Sex-related and age-related differences in knee strength of basketball players ages 11–17 years

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Bibliographic Details
Title translated into German:Geschlechts- und altersbezogene Unterschiede der Kraft im Kniegelenk von Basketballspielern zwischen elf und siebzehn Jahren
Author:Buchanan, Patricia A.; Vardaxis, Vassilios G.
Published in:Journal of athletic training
Published:38 (2003), 3, S. 231-237, Lit.
Format: Publications (Database SPOLIT)
Publication Type: Journal article
Media type: Electronic resource (online) Print resource
Language:English
ISSN:1062-6050, 0160-8320, 1938-162X
Keywords:
age
Online Access:
Identification number:PU201012009355
Source:BISp

Abstract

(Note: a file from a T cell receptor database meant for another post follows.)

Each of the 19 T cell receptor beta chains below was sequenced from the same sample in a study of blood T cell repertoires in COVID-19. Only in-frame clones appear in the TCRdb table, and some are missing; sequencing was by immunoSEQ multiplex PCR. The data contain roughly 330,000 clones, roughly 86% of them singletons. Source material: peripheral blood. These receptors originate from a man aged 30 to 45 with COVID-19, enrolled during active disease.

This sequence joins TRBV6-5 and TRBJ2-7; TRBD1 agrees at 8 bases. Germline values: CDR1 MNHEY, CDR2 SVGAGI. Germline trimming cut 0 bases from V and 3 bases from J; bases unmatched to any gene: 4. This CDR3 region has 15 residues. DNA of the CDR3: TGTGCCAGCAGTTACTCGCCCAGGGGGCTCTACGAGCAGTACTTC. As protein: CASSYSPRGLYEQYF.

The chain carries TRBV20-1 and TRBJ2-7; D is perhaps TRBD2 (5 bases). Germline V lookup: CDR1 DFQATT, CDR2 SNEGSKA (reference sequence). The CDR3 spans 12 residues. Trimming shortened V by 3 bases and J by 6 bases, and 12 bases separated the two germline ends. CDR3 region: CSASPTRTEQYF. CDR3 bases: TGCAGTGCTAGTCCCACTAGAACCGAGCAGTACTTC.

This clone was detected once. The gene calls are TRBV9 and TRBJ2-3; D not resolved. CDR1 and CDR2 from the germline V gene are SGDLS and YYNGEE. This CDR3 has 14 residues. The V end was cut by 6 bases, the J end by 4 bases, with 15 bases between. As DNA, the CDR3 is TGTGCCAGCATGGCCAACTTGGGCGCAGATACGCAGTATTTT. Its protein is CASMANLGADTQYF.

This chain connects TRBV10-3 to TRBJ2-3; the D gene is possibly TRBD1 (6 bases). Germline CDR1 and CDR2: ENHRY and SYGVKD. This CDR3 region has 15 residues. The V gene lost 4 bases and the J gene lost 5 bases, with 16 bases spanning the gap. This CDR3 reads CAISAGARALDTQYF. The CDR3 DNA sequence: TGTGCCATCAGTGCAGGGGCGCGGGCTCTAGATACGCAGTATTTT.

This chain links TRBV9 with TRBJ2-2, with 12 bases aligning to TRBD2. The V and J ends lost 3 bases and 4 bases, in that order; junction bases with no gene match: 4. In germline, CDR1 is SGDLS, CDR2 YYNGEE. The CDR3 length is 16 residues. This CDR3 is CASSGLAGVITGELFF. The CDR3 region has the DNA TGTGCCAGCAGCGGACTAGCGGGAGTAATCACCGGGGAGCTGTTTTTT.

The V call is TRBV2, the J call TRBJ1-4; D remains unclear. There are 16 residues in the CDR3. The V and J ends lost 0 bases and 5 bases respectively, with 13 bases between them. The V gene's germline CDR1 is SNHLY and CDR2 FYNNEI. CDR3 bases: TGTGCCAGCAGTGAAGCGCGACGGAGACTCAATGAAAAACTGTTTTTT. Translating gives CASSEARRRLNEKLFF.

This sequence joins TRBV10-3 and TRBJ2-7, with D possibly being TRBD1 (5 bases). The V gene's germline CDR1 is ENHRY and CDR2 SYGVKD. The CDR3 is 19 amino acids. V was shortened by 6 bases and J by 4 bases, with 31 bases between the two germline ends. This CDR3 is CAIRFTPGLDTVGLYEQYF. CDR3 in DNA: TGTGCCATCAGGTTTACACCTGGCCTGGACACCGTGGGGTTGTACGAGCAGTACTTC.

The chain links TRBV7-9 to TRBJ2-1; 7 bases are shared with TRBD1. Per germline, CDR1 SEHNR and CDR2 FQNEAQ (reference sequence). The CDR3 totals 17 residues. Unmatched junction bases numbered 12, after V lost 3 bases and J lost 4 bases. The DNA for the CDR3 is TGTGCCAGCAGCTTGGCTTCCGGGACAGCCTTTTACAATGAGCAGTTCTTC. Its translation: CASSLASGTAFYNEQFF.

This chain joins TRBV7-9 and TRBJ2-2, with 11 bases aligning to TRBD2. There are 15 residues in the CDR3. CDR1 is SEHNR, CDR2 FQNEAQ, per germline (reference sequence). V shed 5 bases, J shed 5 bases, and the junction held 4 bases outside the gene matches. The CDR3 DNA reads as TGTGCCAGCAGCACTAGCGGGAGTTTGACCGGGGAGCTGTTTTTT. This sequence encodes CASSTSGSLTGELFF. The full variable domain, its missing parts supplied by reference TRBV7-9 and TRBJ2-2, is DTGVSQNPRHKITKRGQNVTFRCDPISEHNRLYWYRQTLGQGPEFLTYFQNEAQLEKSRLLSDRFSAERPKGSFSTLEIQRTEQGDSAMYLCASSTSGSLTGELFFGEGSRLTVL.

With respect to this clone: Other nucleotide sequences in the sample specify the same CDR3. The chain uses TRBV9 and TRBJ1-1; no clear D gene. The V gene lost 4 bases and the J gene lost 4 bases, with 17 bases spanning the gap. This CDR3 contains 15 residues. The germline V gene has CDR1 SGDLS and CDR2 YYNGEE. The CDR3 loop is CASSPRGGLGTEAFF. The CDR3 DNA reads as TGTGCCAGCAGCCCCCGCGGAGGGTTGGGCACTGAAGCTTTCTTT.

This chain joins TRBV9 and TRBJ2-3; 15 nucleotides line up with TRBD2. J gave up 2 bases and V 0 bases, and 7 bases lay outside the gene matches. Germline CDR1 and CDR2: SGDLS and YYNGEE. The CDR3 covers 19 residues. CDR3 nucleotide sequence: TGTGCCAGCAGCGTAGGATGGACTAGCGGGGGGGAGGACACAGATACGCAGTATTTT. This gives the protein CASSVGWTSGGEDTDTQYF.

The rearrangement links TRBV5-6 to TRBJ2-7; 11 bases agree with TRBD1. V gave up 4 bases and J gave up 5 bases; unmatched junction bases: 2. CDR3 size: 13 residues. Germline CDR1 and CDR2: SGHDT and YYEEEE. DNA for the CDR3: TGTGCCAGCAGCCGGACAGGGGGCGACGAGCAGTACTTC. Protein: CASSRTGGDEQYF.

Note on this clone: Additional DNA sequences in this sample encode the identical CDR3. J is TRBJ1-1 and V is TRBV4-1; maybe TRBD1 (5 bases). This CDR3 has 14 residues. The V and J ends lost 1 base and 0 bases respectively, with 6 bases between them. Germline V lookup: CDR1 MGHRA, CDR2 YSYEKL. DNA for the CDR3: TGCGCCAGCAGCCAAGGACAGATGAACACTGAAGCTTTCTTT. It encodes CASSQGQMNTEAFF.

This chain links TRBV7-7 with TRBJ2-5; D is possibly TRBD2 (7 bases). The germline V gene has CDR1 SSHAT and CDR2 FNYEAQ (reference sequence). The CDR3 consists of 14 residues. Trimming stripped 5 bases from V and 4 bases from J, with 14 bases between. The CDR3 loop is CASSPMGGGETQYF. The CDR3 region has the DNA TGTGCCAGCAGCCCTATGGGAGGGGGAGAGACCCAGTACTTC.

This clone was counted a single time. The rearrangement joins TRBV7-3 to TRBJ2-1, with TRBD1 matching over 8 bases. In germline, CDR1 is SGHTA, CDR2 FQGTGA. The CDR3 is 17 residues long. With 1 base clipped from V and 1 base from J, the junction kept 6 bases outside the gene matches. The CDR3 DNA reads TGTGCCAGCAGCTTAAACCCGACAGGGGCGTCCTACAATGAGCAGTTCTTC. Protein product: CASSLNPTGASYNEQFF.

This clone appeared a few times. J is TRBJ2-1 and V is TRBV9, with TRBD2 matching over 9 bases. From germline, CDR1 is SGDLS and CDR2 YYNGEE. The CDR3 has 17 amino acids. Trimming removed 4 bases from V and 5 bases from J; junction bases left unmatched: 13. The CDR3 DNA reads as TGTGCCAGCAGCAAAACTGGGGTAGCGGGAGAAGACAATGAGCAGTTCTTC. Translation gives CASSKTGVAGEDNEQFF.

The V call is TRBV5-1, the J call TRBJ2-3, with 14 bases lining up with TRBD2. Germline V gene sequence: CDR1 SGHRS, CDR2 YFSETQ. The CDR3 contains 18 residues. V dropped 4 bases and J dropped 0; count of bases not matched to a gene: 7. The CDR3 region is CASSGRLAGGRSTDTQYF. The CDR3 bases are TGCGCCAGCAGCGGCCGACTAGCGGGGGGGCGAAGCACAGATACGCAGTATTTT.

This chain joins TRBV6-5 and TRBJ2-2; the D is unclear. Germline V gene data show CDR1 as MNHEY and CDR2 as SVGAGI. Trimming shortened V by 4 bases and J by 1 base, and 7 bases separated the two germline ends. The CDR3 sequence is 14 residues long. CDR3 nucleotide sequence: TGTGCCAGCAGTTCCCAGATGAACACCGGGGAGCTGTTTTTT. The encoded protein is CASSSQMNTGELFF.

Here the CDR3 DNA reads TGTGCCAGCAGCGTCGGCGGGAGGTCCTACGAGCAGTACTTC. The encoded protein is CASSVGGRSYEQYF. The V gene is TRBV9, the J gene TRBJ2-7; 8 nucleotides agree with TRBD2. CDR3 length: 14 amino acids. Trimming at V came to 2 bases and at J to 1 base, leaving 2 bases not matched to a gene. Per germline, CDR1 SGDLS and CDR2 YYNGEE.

Objective: To assess hamstrings and quadriceps strength of basketball players ages 11–13 and 15–17 years. Design and Setting: This cross-sectional study occurred during the 2000 American Youth Basketball Tour National Tournament. We investigated whether sex- or age-related strength differences existed among study participants. Subjects:Forty-one tournament participants (22 girls, 19 boys; 11–13 or 15–17 years old) who reported no history of knee sprain or surgery were recruited. Measurements: We used a Cybex II dynamometer to obtain isokinetic concentric peak torques relative to body mass (Nm/kg) at 60°/s for hamstrings and quadriceps bilaterally. From average peak torques, we determined ipsilateral hamstrings:quadriceps and homologous muscle-group ratios. Results: Correlations between hamstrings and quadriceps strength measures ranged from 0.78 to 0.97. Players 15–17 years old had greater relative hamstrings and quadriceps strength than 11- to 13-year-old athletes. Age and sex interacted significantly for quadriceps strength. The quadriceps strength of 15- to 17-year-old girls did not differ from that of 11- to 13-year-old girls, whereas 15- to 17-year-old boys had stronger quadriceps than 11- to 13-year-old boys. Boys 15–17 years old had greater quadriceps strength than girls 15–17 years old. Conclusions: This study is unique in providing normative data for the hamstrings and quadriceps strength of basketball players 11–13 and 15–17 years old. Age-related strength differences did not occur consistently between the sexes, as girls 11–13 and 15–17 years old had similar relative quadriceps strength. Verf.-Referat